First Stop in the New World has generated strong praise from Kirkus Reviews (“charmingly unaffected, forthright and widely knowledgeable”); Jon Lee Anderson, author of Che Guevara: A Revolutionary Life and The Fall of Baghdad (“a subversive code-breaker”); Francisco Goldman, author of The Art of Political Murder (“one of the world’s greatest and most misunderstood cities has found its great translator and chronicler”); and Tony Cohan, author of On Mexican Time and Mexican Days (“…will surely stand for years as the definitive Mexico City book… It is impossible to imagine a better book about the city, a better writer to deliver it”).

I recently met with David at a downtown Mexico City cantina to discuss First Stop in the New World.

Can you tell us how the idea for the book came about?

One night about four years ago I was in a cantina called Covadonga with my dear friend, the novelist Francisco Goldman. Frank is passionate about his enthusiasms and can be both hyperbolic and dogmatic. He told me — rather than suggested to me — that I had to write a non-fiction book about Mexico City. ‘You’re the only one who can do it in the English language,’ he said. ‘If you do it, it will be a big hit and you’ll be able to sell everything you write, even your grocery lists.’

While I appreciated his confidence in my talent, the idea of trying to define Mexico City in a single volume terrified me. It seemed impossible. That very night, as I lay in bed trying to sleep, the wheels began to turn. By the end of the week I had begun the proposal. Maybe the very impossibility of it was what attracted me.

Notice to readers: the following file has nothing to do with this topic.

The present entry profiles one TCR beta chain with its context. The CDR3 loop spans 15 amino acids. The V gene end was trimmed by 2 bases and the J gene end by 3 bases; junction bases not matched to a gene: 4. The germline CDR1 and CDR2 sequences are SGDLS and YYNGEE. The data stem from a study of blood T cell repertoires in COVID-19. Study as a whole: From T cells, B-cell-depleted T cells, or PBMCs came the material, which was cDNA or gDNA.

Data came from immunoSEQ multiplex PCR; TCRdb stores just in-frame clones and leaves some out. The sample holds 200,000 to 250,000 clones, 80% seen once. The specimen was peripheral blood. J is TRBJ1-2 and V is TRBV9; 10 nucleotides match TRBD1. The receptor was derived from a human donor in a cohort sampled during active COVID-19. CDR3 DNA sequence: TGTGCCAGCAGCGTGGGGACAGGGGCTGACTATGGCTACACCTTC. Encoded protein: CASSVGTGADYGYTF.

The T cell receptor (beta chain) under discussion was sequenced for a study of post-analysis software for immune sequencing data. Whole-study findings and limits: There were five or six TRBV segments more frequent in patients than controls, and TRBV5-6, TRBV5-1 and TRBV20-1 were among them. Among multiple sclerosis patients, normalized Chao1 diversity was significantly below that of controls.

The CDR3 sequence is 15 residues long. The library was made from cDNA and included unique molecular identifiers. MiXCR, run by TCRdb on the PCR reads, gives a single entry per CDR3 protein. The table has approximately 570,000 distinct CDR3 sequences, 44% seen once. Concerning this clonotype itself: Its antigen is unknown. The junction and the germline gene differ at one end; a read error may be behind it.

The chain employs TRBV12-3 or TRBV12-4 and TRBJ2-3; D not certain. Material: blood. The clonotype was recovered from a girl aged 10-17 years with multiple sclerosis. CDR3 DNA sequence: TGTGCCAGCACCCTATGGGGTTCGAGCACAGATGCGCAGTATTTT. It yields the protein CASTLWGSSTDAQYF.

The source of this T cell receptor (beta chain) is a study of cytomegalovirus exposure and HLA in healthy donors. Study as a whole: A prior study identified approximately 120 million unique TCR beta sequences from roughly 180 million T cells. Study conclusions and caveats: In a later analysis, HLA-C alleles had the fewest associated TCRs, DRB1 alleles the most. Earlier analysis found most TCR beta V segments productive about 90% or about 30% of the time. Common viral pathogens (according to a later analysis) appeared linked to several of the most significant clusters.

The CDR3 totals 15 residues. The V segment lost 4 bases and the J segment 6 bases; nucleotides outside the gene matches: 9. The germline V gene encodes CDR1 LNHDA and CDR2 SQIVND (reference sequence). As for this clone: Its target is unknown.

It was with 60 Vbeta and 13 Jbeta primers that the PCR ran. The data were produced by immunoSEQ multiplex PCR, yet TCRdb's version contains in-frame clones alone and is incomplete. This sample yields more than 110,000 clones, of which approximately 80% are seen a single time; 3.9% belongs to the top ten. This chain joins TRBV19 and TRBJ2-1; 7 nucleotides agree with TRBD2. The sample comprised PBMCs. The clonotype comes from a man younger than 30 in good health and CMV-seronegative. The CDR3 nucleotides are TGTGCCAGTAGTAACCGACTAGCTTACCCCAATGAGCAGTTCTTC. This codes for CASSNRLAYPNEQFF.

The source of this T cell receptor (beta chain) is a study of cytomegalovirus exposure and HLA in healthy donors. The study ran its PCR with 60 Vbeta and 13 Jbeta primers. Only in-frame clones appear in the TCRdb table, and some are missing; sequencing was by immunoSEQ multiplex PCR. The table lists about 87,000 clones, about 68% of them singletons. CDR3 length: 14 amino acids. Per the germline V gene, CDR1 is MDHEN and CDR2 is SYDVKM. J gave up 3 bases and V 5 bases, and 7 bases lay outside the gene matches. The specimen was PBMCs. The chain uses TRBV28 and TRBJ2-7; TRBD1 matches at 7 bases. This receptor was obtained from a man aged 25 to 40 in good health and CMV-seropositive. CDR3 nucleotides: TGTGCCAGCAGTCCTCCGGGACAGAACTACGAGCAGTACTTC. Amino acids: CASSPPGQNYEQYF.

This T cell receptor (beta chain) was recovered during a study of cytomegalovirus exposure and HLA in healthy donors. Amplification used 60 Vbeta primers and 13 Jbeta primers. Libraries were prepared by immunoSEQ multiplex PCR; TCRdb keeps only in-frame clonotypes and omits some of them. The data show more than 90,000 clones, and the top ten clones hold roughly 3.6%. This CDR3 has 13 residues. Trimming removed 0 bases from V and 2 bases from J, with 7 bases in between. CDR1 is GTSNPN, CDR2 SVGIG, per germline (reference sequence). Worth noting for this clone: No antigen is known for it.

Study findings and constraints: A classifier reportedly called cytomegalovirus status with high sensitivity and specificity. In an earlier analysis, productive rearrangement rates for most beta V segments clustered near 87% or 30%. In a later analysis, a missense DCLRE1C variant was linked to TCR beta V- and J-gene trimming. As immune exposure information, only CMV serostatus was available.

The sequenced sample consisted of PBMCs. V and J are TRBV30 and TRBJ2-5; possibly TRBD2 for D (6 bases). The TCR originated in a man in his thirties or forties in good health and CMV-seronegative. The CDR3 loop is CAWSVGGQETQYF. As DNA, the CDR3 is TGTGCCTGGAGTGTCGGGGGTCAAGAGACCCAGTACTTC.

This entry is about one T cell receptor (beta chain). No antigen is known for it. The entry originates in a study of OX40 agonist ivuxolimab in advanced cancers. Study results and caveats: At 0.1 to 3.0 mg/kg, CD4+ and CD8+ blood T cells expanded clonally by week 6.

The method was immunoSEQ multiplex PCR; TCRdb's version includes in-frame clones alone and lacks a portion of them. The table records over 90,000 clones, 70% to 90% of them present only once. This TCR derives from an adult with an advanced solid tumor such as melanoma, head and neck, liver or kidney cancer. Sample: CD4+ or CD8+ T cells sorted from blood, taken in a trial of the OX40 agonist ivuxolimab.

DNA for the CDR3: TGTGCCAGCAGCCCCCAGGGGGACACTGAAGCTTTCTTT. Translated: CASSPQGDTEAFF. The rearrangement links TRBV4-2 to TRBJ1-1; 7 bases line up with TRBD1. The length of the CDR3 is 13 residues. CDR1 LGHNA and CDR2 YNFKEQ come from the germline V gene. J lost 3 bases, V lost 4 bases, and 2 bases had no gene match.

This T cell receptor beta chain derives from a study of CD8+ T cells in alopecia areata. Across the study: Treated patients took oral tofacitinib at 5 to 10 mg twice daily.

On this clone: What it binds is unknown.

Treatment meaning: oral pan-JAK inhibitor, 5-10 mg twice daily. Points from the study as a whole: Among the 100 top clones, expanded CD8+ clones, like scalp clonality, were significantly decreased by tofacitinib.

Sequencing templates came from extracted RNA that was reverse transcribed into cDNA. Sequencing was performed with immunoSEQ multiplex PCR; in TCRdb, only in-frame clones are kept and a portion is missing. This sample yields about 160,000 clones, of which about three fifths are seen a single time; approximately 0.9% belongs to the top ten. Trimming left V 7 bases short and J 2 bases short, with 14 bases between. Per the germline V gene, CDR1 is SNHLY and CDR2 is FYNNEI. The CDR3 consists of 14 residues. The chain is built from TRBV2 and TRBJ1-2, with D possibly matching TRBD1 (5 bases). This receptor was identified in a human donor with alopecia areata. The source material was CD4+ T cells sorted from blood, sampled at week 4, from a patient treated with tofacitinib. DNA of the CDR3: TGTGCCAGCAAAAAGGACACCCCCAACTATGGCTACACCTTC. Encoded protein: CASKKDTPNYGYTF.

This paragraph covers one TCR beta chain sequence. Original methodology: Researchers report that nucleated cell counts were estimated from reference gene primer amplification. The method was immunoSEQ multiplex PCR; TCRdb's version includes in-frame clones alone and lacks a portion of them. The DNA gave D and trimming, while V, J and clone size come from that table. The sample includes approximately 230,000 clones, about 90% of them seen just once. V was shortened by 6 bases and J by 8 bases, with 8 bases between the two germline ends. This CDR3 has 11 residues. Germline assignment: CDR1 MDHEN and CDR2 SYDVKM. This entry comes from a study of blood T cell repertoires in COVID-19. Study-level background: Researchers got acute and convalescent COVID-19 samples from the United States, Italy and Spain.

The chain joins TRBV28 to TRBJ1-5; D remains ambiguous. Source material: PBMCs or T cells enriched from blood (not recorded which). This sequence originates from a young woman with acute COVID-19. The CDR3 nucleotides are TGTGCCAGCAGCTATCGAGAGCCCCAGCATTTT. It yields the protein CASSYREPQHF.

How would you personally describe your book?

It is a street-level panorama of contemporary Mexico City — journalistic, anecdotal and, I hope, literary. In other words, I’ve done the research (legwork, reading, investigation of hard data) but I hope to tell the story in an engaging way. I believe I defined the most important issues faced by the people who live here, and tried to tell the story through their eyes and experiences.

At the same time I want it to be clear that the book is filtered through one idiosyncratic writer’s lived experience of Mexico City. This might sound contradictory but it is not – if I had pretended to be an objective, omniscient reporter, it would have been fiction.

Typical afternoon traffic on the Periferico in the south of Mexico City. © Anthony Wright, 2009
Typical afternoon traffic on the Periferico in the south of Mexico City. © Anthony Wright, 2009

How did you go about compiling the stories and anecdotes?

The worst thing that a Mexican writer can say about another is escribe con las patas — ‘he writes with his feet.’ Early on, however, I realized that the only way to write the book would be with my feet. I’d lived here long enough to have a pretty good idea of what I knew about the city and what I didn’t, and I had to get in the metro, the pesero, the taxis, and go and hang around those neighborhoods I didn’t know well or at all. I had to walk around until my feet hurt and I had to talk to a lot of strangers. I had to go to places that people told me not to go to, and get lost and go off on tangents. The city is so big — it has 85,000 streets and 5,000 neighborhoods.